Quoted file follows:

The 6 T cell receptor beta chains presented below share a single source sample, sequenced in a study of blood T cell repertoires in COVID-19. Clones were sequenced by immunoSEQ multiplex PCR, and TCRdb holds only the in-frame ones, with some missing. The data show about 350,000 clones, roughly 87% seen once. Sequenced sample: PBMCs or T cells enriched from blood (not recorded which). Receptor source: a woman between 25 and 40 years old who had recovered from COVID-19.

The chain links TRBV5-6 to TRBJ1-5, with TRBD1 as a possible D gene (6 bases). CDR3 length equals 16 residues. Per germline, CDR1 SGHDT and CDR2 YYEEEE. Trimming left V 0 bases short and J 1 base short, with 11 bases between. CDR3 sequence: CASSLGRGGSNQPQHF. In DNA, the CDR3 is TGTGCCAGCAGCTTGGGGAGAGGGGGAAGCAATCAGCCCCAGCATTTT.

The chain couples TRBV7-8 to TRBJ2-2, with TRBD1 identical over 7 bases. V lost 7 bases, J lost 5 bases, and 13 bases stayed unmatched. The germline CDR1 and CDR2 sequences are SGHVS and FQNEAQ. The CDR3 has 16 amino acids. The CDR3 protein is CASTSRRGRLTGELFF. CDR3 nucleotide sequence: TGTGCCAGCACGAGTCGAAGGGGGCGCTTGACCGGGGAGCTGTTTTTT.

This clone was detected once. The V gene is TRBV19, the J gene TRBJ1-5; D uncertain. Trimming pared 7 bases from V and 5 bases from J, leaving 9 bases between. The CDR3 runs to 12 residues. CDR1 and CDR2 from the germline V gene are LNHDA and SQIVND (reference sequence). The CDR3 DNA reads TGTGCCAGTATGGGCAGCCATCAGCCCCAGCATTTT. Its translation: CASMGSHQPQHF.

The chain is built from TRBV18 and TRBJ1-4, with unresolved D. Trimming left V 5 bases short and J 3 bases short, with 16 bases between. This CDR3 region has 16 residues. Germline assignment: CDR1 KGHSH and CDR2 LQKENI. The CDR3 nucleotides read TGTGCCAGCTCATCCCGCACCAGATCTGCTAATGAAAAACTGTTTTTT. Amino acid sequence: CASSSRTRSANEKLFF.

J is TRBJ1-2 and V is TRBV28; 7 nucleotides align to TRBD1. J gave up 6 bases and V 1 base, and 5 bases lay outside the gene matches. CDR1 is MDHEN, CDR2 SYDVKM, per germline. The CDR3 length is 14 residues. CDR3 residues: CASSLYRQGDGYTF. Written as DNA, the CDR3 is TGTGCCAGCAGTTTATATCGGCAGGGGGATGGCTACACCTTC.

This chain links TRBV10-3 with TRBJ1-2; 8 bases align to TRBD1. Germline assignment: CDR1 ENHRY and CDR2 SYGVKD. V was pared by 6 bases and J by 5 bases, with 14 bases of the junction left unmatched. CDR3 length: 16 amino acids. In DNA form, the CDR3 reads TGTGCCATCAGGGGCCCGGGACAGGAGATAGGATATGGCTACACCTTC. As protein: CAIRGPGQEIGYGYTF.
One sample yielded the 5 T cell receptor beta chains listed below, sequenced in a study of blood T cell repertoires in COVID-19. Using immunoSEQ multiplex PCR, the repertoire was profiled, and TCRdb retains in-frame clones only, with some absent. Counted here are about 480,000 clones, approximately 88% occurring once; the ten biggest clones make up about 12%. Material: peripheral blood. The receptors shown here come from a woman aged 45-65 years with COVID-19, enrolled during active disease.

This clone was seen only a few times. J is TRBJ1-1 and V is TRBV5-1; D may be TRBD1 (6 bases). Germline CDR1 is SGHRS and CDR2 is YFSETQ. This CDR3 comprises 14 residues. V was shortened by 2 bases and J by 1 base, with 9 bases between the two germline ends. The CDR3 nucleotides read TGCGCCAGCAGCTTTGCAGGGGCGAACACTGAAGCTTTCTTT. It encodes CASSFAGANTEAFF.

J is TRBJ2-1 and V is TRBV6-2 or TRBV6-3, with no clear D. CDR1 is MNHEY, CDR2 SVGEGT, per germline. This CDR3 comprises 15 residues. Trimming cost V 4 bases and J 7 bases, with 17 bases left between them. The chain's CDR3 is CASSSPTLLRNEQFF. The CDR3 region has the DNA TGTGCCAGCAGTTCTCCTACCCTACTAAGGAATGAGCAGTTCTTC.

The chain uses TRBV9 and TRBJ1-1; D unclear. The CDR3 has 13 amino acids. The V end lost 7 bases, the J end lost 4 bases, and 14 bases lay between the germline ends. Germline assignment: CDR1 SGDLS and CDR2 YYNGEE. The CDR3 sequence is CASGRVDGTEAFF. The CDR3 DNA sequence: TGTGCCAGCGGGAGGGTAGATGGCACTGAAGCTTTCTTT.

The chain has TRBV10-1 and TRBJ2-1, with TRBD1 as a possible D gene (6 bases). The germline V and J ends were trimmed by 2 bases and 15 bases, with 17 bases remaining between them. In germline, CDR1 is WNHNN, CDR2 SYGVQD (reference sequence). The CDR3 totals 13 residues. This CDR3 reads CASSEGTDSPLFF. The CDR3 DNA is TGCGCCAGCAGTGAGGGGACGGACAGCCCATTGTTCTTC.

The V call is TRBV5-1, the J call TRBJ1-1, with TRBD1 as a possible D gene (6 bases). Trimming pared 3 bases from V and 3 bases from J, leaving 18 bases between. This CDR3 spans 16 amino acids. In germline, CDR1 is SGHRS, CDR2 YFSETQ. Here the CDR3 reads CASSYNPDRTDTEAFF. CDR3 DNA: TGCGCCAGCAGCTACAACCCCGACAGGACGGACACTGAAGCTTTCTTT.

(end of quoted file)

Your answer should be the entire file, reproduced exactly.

The 6 T cell receptor beta chains presented below share a single source sample, sequenced in a study of blood T cell repertoires in COVID-19. Clones were sequenced by immunoSEQ multiplex PCR, and TCRdb holds only the in-frame ones, with some missing. The data show about 350,000 clones, roughly 87% seen once. Sequenced sample: PBMCs or T cells enriched from blood (not recorded which). Receptor source: a woman between 25 and 40 years old who had recovered from COVID-19.

The chain links TRBV5-6 to TRBJ1-5, with TRBD1 as a possible D gene (6 bases). CDR3 length equals 16 residues. Per germline, CDR1 SGHDT and CDR2 YYEEEE. Trimming left V 0 bases short and J 1 base short, with 11 bases between. CDR3 sequence: CASSLGRGGSNQPQHF. In DNA, the CDR3 is TGTGCCAGCAGCTTGGGGAGAGGGGGAAGCAATCAGCCCCAGCATTTT.

The chain couples TRBV7-8 to TRBJ2-2, with TRBD1 identical over 7 bases. V lost 7 bases, J lost 5 bases, and 13 bases stayed unmatched. The germline CDR1 and CDR2 sequences are SGHVS and FQNEAQ. The CDR3 has 16 amino acids. The CDR3 protein is CASTSRRGRLTGELFF. CDR3 nucleotide sequence: TGTGCCAGCACGAGTCGAAGGGGGCGCTTGACCGGGGAGCTGTTTTTT.

This clone was detected once. The V gene is TRBV19, the J gene TRBJ1-5; D uncertain. Trimming pared 7 bases from V and 5 bases from J, leaving 9 bases between. The CDR3 runs to 12 residues. CDR1 and CDR2 from the germline V gene are LNHDA and SQIVND (reference sequence). The CDR3 DNA reads TGTGCCAGTATGGGCAGCCATCAGCCCCAGCATTTT. Its translation: CASMGSHQPQHF.

The chain is built from TRBV18 and TRBJ1-4, with unresolved D. Trimming left V 5 bases short and J 3 bases short, with 16 bases between. This CDR3 region has 16 residues. Germline assignment: CDR1 KGHSH and CDR2 LQKENI. The CDR3 nucleotides read TGTGCCAGCTCATCCCGCACCAGATCTGCTAATGAAAAACTGTTTTTT. Amino acid sequence: CASSSRTRSANEKLFF.

J is TRBJ1-2 and V is TRBV28; 7 nucleotides align to TRBD1. J gave up 6 bases and V 1 base, and 5 bases lay outside the gene matches. CDR1 is MDHEN, CDR2 SYDVKM, per germline. The CDR3 length is 14 residues. CDR3 residues: CASSLYRQGDGYTF. Written as DNA, the CDR3 is TGTGCCAGCAGTTTATATCGGCAGGGGGATGGCTACACCTTC.

This chain links TRBV10-3 with TRBJ1-2; 8 bases align to TRBD1. Germline assignment: CDR1 ENHRY and CDR2 SYGVKD. V was pared by 6 bases and J by 5 bases, with 14 bases of the junction left unmatched. CDR3 length: 16 amino acids. In DNA form, the CDR3 reads TGTGCCATCAGGGGCCCGGGACAGGAGATAGGATATGGCTACACCTTC. As protein: CAIRGPGQEIGYGYTF.
One sample yielded the 5 T cell receptor beta chains listed below, sequenced in a study of blood T cell repertoires in COVID-19. Using immunoSEQ multiplex PCR, the repertoire was profiled, and TCRdb retains in-frame clones only, with some absent. Counted here are about 480,000 clones, approximately 88% occurring once; the ten biggest clones make up about 12%. Material: peripheral blood. The receptors shown here come from a woman aged 45-65 years with COVID-19, enrolled during active disease.

This clone was seen only a few times. J is TRBJ1-1 and V is TRBV5-1; D may be TRBD1 (6 bases). Germline CDR1 is SGHRS and CDR2 is YFSETQ. This CDR3 comprises 14 residues. V was shortened by 2 bases and J by 1 base, with 9 bases between the two germline ends. The CDR3 nucleotides read TGCGCCAGCAGCTTTGCAGGGGCGAACACTGAAGCTTTCTTT. It encodes CASSFAGANTEAFF.

J is TRBJ2-1 and V is TRBV6-2 or TRBV6-3, with no clear D. CDR1 is MNHEY, CDR2 SVGEGT, per germline. This CDR3 comprises 15 residues. Trimming cost V 4 bases and J 7 bases, with 17 bases left between them. The chain's CDR3 is CASSSPTLLRNEQFF. The CDR3 region has the DNA TGTGCCAGCAGTTCTCCTACCCTACTAAGGAATGAGCAGTTCTTC.

The chain uses TRBV9 and TRBJ1-1; D unclear. The CDR3 has 13 amino acids. The V end lost 7 bases, the J end lost 4 bases, and 14 bases lay between the germline ends. Germline assignment: CDR1 SGDLS and CDR2 YYNGEE. The CDR3 sequence is CASGRVDGTEAFF. The CDR3 DNA sequence: TGTGCCAGCGGGAGGGTAGATGGCACTGAAGCTTTCTTT.

The chain has TRBV10-1 and TRBJ2-1, with TRBD1 as a possible D gene (6 bases). The germline V and J ends were trimmed by 2 bases and 15 bases, with 17 bases remaining between them. In germline, CDR1 is WNHNN, CDR2 SYGVQD (reference sequence). The CDR3 totals 13 residues. This CDR3 reads CASSEGTDSPLFF. The CDR3 DNA is TGCGCCAGCAGTGAGGGGACGGACAGCCCATTGTTCTTC.

The V call is TRBV5-1, the J call TRBJ1-1, with TRBD1 as a possible D gene (6 bases). Trimming pared 3 bases from V and 3 bases from J, leaving 18 bases between. This CDR3 spans 16 amino acids. In germline, CDR1 is SGHRS, CDR2 YFSETQ. Here the CDR3 reads CASSYNPDRTDTEAFF. CDR3 DNA: TGCGCCAGCAGCTACAACCCCGACAGGACGGACACTGAAGCTTTCTTT.